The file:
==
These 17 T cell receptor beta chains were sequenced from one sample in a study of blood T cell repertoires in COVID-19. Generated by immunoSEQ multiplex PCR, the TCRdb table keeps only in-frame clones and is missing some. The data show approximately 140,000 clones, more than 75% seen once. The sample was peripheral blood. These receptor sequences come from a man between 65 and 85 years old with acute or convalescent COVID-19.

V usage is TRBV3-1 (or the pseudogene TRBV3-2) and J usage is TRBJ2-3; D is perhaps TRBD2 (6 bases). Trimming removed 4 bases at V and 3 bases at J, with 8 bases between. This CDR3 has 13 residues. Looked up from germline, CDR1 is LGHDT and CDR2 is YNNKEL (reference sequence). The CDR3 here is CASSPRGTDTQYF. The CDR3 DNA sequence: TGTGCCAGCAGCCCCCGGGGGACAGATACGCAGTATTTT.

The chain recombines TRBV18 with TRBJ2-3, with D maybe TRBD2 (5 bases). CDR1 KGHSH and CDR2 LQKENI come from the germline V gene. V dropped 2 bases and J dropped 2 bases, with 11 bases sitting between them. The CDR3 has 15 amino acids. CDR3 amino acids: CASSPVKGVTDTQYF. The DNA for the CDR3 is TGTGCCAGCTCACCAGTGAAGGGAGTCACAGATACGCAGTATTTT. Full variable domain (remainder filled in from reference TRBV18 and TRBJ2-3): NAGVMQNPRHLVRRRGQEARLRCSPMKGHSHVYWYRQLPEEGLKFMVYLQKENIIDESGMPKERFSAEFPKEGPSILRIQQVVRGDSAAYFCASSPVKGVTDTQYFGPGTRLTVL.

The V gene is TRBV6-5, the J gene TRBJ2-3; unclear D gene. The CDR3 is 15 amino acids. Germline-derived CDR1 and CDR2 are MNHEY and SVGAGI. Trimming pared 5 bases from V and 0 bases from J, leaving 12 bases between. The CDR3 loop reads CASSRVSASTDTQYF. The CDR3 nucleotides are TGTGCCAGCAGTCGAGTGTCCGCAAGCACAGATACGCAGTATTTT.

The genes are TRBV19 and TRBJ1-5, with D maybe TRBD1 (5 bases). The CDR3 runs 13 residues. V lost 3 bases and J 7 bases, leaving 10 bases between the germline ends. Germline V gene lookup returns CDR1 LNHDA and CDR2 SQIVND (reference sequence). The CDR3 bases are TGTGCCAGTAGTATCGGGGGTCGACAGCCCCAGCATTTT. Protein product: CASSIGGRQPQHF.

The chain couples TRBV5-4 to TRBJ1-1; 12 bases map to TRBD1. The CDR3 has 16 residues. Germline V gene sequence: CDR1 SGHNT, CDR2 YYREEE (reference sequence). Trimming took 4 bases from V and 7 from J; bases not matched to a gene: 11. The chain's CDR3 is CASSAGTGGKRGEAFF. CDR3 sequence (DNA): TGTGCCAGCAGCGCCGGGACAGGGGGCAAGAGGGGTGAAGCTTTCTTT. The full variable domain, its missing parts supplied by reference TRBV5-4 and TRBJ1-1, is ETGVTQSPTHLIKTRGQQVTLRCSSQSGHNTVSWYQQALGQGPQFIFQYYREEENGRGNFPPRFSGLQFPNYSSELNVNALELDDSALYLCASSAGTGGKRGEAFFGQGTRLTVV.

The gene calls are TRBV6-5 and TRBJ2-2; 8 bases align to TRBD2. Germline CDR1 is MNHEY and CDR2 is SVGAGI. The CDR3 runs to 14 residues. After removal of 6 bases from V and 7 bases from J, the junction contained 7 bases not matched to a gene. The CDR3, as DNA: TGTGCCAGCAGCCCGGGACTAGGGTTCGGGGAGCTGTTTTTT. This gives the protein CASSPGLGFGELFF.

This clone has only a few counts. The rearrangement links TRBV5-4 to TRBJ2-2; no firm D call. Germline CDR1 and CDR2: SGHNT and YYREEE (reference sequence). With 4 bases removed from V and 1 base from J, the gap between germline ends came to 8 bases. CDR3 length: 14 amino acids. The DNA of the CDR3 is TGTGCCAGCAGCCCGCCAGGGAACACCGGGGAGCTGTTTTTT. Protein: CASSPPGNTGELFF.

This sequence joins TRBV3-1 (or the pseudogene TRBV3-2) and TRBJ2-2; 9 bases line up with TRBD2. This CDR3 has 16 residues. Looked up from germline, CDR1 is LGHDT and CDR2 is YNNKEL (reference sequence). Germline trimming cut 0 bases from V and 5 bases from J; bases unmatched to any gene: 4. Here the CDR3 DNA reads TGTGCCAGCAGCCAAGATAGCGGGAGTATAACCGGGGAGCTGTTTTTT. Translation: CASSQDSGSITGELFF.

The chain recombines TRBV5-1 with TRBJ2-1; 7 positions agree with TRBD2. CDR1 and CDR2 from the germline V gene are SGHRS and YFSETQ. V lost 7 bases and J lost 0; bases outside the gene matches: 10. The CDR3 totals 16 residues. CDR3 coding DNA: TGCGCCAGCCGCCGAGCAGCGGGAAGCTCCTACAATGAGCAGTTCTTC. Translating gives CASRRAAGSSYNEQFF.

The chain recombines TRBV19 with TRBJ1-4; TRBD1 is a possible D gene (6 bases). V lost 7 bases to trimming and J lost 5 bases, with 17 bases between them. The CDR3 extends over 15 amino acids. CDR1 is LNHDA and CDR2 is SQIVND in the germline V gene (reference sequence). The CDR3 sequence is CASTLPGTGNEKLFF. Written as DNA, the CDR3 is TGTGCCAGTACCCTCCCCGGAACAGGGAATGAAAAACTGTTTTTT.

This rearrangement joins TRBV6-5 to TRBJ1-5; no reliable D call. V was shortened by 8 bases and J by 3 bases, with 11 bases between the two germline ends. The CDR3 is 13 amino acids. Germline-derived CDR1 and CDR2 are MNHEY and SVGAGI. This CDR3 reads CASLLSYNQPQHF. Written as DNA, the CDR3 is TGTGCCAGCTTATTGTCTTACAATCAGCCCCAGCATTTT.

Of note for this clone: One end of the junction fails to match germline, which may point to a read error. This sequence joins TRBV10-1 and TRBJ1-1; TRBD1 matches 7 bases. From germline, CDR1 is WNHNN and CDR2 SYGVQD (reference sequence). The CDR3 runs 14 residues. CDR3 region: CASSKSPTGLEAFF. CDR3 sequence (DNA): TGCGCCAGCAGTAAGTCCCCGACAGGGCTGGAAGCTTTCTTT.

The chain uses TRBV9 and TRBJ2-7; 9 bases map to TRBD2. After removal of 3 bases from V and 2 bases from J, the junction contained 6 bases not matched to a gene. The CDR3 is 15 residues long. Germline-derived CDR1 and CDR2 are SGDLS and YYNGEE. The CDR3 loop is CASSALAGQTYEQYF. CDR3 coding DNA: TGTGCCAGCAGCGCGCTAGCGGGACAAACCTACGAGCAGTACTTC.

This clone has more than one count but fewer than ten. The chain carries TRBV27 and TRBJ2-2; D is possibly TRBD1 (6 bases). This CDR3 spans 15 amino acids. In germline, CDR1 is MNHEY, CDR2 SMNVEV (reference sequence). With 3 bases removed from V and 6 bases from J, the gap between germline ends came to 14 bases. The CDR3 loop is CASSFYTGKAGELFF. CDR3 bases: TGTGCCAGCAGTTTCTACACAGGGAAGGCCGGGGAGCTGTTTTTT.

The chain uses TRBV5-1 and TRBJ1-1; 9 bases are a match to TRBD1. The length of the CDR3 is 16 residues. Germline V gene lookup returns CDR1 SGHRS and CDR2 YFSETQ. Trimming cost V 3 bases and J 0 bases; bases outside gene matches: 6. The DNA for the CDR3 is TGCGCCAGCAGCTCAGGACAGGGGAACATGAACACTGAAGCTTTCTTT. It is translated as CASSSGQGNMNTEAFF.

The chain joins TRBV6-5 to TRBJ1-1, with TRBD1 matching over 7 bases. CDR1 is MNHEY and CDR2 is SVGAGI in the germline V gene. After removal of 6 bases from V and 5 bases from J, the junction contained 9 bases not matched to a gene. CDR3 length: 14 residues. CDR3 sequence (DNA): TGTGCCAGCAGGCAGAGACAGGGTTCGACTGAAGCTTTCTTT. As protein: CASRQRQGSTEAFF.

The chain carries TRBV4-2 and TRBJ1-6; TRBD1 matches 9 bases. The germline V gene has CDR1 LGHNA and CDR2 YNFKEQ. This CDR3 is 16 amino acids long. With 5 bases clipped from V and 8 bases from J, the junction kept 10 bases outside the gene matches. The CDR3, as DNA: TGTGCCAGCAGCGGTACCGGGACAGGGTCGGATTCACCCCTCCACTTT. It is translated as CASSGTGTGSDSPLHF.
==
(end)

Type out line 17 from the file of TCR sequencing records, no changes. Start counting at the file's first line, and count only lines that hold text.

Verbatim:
The chain joins TRBV6-5 to TRBJ1-1, with TRBD1 matching over 7 bases. CDR1 is MNHEY and CDR2 is SVGAGI in the germline V gene. After removal of 6 bases from V and 5 bases from J, the junction contained 9 bases not matched to a gene. CDR3 length: 14 residues. CDR3 sequence (DNA): TGTGCCAGCAGGCAGAGACAGGGTTCGACTGAAGCTTTCTTT. As protein: CASRQRQGSTEAFF.